In this era of social distancing, our ability to be at peace and find holiness is fortified by the ageless tenets of harmony and love, upon which various religious denominations have built their foundations. For example, the Talmud (Shabbat 31a) recounts an incident wherein a gentile came before Shammai and said, “convert me on the condition that you teach me the entire Torah on one foot.”
Faced with this strange challenge, Shammai pushed the gentile out with a builder’s cubit.
This same gentile came before Hillel and again made his request. Hillel converted him saying, “That which is hateful to you, do not do to another. That is the entire Torah, and the rest is commentary. Go and study.”
In the Gospel of Matthew (Matt 7:12) Jesus teaches the analogous principle “So in everything, do unto others as you would have them do unto you, for this sums up the Law and the Prophets.”
The 12th century Muslim mystic, ethicist, and theologian Abu Hamid al-Ghazali, in his explication of the ninety-nine names of God also instructs similarly, “One is loving-kind among God’s servants who desires for God’s creatures whatever he desires for himself.”
Throughout the ages, many cultures and societies have developed their own formulations of the ‘Golden Rule.’
In this week’s double Torah portion from the book of Leviticus, Acharei Mot-Kedoshim, we find another archetype of morality, “love your neighbor as yourself.” Despite the fact that Rabbi Akiva describes this precept as encompassing all of the Torah (Sifra 4:12), the dictum itself is actually part of a longer discrete section of the Torah known as the Holiness Code.
The Holiness Code is a series of moral commandments which, although concisely summarized with the Golden Rule, portray the fullness and complexity of what it means to live in a community with other human beings.
Even if we extend the scope of the study to include just the one prior verse, we can learn powerful lessons about how we should relate to one another; “do not hate your sibling in your heart, rebuke your kinsman but incur no sin on their account. Do not take vengeance or bear a grudge against your people, love your neighbor as yourself: I am God” (Leviticus 19:17-18)
In fact, we must understand this commandment as intrinsically different from the Golden Rule.
One may not desire rebuke, but it is inextricably tied to the act of loving one’s neighbor. The Golden Rule, in all of its iterations, is described by Rabbi Lord Jonathan Sacks as ‘a rule of reciprocity,’ distinct from the mitzvah “to love” which is, “something altogether different and more demanding.” (The Ethic of Holiness)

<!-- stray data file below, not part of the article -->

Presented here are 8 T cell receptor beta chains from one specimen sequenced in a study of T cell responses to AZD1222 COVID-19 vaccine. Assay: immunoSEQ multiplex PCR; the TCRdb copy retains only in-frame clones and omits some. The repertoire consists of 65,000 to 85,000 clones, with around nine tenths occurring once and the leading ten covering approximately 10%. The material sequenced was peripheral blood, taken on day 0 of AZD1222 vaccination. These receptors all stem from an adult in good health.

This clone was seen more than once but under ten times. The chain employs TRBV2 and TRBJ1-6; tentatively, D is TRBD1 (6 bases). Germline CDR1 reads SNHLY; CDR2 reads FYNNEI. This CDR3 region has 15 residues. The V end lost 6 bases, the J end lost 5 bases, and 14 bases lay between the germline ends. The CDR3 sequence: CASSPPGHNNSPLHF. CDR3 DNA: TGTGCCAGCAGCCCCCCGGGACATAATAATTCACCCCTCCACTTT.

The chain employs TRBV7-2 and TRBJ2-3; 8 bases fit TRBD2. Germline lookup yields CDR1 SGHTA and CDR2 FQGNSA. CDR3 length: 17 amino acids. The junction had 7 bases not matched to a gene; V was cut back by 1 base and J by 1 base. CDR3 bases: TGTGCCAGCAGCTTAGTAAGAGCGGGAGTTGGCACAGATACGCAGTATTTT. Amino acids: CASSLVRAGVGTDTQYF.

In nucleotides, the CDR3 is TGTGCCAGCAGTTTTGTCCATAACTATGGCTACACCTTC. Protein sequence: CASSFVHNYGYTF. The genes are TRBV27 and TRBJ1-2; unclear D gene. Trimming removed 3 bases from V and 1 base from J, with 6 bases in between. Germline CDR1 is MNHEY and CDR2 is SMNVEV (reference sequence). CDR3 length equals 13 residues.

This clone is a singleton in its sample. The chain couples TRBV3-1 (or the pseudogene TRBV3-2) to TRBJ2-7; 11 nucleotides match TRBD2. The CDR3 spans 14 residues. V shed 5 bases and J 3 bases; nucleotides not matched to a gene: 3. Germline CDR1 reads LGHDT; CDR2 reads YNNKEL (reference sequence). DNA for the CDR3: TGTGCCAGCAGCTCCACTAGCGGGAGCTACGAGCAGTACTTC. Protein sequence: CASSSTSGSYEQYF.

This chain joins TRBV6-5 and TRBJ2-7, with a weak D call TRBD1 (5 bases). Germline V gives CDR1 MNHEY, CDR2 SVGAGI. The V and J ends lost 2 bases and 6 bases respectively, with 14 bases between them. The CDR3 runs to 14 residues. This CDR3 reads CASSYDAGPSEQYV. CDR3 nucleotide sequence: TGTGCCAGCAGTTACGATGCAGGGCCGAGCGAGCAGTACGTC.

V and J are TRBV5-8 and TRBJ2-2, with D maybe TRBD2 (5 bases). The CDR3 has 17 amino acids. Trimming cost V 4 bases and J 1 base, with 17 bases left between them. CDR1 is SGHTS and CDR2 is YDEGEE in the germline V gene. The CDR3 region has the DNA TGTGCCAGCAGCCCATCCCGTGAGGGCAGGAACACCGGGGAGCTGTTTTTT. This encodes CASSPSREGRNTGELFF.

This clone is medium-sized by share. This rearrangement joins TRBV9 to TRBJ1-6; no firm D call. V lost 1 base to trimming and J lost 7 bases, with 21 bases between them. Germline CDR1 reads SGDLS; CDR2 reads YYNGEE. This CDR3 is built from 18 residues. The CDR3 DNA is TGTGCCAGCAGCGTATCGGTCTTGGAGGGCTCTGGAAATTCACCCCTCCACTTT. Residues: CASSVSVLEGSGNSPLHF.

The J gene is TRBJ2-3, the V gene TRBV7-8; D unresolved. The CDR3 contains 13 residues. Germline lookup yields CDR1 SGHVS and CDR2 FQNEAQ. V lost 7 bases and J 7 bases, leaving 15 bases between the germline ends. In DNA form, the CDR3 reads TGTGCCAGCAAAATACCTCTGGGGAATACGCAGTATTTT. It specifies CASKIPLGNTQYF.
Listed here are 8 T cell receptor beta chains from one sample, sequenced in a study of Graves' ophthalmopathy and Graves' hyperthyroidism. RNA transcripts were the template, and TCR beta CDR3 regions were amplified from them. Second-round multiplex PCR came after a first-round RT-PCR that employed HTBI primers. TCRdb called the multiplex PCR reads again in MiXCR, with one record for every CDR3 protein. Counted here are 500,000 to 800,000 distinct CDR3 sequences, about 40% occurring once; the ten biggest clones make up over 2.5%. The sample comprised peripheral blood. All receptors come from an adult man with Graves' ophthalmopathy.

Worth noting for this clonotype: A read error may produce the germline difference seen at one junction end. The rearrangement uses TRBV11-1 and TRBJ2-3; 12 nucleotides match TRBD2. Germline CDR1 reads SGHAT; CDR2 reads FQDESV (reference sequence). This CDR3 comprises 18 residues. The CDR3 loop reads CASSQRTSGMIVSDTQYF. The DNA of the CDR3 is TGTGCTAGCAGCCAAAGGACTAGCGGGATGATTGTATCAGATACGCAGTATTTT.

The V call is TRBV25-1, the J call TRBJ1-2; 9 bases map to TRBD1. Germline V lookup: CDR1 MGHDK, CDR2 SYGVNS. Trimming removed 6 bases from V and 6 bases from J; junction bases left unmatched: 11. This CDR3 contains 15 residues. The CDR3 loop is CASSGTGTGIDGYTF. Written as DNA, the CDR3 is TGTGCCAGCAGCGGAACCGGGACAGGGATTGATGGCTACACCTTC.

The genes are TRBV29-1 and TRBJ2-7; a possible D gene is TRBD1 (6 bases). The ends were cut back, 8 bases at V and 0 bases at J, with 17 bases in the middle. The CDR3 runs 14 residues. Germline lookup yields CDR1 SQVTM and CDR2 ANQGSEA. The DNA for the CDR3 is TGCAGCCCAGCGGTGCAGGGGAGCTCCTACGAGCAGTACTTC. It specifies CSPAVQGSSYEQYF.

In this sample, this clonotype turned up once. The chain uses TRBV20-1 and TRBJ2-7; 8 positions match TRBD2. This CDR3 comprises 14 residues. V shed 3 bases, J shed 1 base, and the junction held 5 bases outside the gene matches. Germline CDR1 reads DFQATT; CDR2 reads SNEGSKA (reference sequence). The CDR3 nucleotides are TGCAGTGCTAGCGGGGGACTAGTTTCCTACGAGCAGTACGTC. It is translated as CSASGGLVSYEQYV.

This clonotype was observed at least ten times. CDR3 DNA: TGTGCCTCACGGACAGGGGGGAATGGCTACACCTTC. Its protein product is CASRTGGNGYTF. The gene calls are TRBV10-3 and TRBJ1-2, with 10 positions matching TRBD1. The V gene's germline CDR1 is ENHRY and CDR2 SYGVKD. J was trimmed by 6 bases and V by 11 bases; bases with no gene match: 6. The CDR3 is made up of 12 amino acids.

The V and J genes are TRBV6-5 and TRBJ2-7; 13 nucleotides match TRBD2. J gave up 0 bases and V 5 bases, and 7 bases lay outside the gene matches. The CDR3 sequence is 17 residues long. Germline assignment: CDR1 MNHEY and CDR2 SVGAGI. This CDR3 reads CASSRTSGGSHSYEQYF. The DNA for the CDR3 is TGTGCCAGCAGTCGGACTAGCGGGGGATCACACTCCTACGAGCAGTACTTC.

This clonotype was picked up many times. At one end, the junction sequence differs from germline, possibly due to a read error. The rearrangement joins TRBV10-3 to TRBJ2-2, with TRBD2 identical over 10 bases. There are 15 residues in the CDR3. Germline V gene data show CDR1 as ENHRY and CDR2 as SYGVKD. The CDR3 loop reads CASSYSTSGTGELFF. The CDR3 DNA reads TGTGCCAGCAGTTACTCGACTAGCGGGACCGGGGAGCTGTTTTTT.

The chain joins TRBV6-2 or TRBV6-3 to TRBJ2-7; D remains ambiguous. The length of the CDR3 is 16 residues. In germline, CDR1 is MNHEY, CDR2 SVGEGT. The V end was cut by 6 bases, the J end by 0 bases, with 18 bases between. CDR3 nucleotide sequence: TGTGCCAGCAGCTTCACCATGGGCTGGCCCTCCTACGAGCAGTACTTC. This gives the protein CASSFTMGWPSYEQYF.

This commandment, “to love,” is not localized to one’s neighbor. Later in this week’s Torah portion we also read, “when a stranger resides with you in your land, you shall not wrong them. The stranger who resides with you shall be to you as one of your citizens; you shall love the stranger as yourself, for you were strangers in the land of Egypt: I am the Eternal your God.” (Leviticus 19:34)
Why are we charged with this high standard of behavior?
The answer can be found at the beginning of the chapter, “You shall be holy, for I, the Eternal your God, am holy.”
Holiness is defined in this week’s Torah portion by the ethical treatment of – and love for – one another. We can be holy if we, like God, exhibit our love for humanity. The inherent value of our neighbor is no greater than that of the stranger, because all of us are created “in the image of God.” (Genesis 1:27)
In this age of social-distancing, when our expressions of love are limited by practical necessity, may we endeavor to live out our love through our adherence to the moral and ethical principles set forth by our religious traditions.
My childhood rabbi, Jack Romberg, fondly connects this week’s Torah portion to the great American icon Mr. Rogers, who taught all of us the importance of love and care for our fellow human beings through the timeless song, “Won’t You Be My Neighbor?” Like Mr. Rogers, through technology, we can virtually connect to people all over the globe.
We can and must continue to connect to our own communities too, even from a distance. Now, more than ever, we must take up the mantle of compassionate justice individually, because the health and safety of our fellow human beings are dependent on each of us.
May we strive towards a world of neighbors, a just world wherein every stranger is welcomed, a world filled with love.
* * * * *
With houses of worship currently closed across much of the nation, the editors of the Baltimore Post-Examiner are inviting an array of spiritual teachers to share insights from the ages along with words of comfort and encouragement. These timely messages are not exclusive to any particular faith walk and will be included in our ongoing Spirituality series.
Preston Neimeiser is a rising 5th-year rabbinical student at the Hebrew Union College – Jewish Institute of Religion in New York City. A native of Tallahassee, Florida, Preston serves as the student rabbi of the B’nai Israel Synagogue in High Point, North Carolina and the rabbinic intern at Tamid: The Downtown Synagogue. This summer, Preston will be working with the New Sanctuary Coalition as part of his fellowship at T’ruah: The Rabbinic Call for Human Rights. In addition to his love of music and learning, he is dedicated to interfaith endeavors and a more just and peaceful world.